The Art of Writing Maintainable Code

By: Adam McKerlie

Debugging is twice as hard as writing code in the first place. Therefore, if you write the code as cleverly as possible, you are, by definition, not smart enough to debug it. - Brian Kernighan

If you've been programming for any length of time I'm sure at one time you've had the pleasure (or lack thereof) of wading through another persons code. It is definitely not a pleasurable journey when the code is new, written with the newest standards; but when the code is legacy it can be a downright hair-pulling experience.

The problem with a lot of code is that it isn't written in a maintainable way. Now you may ask, what is "Maintainable Code"? Maintainable code is purely code that can easily be maintained throughout the years and on different platforms. If you asked 100 people that write code for a living you would probably get 100 different answers on how to write your own maintainable code. Below is a list of things that can help you make your code more maintainable.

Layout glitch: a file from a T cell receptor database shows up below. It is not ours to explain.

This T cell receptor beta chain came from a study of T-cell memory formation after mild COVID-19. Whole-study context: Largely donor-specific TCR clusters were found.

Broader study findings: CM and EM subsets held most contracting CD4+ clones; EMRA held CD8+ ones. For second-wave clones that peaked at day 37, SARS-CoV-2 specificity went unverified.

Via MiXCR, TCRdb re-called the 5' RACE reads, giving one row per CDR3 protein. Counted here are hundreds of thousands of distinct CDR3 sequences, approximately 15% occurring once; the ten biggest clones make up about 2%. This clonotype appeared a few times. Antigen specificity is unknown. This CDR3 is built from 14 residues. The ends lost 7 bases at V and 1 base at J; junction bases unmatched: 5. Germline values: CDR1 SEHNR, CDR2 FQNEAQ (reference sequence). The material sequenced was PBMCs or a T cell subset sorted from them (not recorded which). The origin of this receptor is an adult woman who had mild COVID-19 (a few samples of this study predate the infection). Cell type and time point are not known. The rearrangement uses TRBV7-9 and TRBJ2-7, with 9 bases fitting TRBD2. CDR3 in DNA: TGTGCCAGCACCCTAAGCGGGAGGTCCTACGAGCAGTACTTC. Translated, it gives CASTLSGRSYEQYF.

1. Good Use of Comments:
Commenting your code is extremely useful if you do it in a good way. I've already written about commenting in "The Art of Commenting" and the article does provide a bunch of good tips on how to comment your code but it doesn't really say why it's important. When a person reads another persons code they really have no idea what the original programmer was thinking. Comments (when done right) provide a great insight into the mindset of the code's owner, providing an idea of why (s)he wrote the loop structure like they did or why they included that certain function.If the writer of the code did comment properly you'll be able to update the code to the newest standard without to many troubles. Since commenting code for many programmers is an afterthought or at least not their highest priority, you know that if the comments are good then the rest of the program is probably written in good form as well.

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